Practical Issues in Database Management: A Reference for the Thinking Practitioner
||Author: Fabian Pascal|
List Price: $39.95
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Publisher: Addison-Wesley Pub Co (23 May, 2000)
Sales Rank: 112,654
Average Customer Rating: 4.38 out of 5
Customer ReviewsRating: 2 out of 5
Understanding Relational Databases, once again
Giving this book only 2 starts only because of its title. It is not what it claims to be.
This book title should be "Understanding Relational Databases, once again" (borrowed from 1st book by Fabian).
It is not for experienced database professionals by any means.
In case you have never heard of normalization or relational algebra this book will help you to avoid many mistakes with database design.
The relational principles are practical. No argument there. But in real world there are other issues like available RDBMS features, performance, deadlines. It is not a problem that this book does not address them as its scope is different. The problem that it mentions these issues as something having less importance comparing to relational theory guidelines. Following this approach can ruin your design as surely as violating normalization principles.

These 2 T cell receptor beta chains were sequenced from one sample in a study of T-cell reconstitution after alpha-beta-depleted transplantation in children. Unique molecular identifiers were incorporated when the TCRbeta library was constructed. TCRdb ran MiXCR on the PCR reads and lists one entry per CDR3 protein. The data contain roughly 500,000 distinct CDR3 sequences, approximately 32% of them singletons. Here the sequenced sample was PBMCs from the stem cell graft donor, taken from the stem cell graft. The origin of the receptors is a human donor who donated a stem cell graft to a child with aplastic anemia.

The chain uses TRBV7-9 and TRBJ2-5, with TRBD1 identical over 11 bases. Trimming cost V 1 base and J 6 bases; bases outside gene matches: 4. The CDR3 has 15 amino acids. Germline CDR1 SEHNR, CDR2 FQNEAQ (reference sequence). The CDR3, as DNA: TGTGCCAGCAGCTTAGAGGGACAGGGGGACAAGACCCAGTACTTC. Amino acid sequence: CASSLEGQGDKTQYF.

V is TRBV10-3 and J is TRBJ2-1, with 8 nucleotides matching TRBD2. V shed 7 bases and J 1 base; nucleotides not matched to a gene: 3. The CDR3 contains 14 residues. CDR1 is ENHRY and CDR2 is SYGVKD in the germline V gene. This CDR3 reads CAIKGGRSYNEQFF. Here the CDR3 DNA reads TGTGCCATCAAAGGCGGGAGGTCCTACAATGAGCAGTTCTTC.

In case you have already had an understanding of relational theory this book is waste of money.
Samples are oversimplified. Try to implement supertype-subtype sample with the inheritance level about 5 and see how your design will perform. Many very useful designs are simply not mentioned. For example only "explosion" design is considered for tree implementation.
Rating: 5 out of 5
On the money...
Fabian is on the money. Jeff Unsel (above), you're a perfect example of the problem. Get out of IT and try selling cars or something.
Rating: 5 out of 5
Could be better, but not much
Ever wondered why is it so difficult to put rich data into the relational model, or why so much of database logic keeps being badly manipulated by application programs instead of by DBMS? Ever felt SQL was too verbose, or complex, or illogical, and simply arbitrarily limited? Mr Pascal helps us organise our grips against current DBMSs and hope for a better future.
This book analyses common database problems every professional with more than a few months in the field has already faced, and relentlessly trace them to failures in SQL implementations or in the SQL language itself. A real mind-opener in the current state of the field, where from press to shop everything is dominated by vendors but few true critics survive.
· Foundation for Object / Relational Databases: The Third Manifesto
· An Introduction to Database Systems, Eighth Edition
· The Database Relational Model: A Retrospective Review and Analysis: A Historical Account and Assessment of E. F. Codd's Contribution to the Field of Database Technology
· Temporal Data & the Relational Model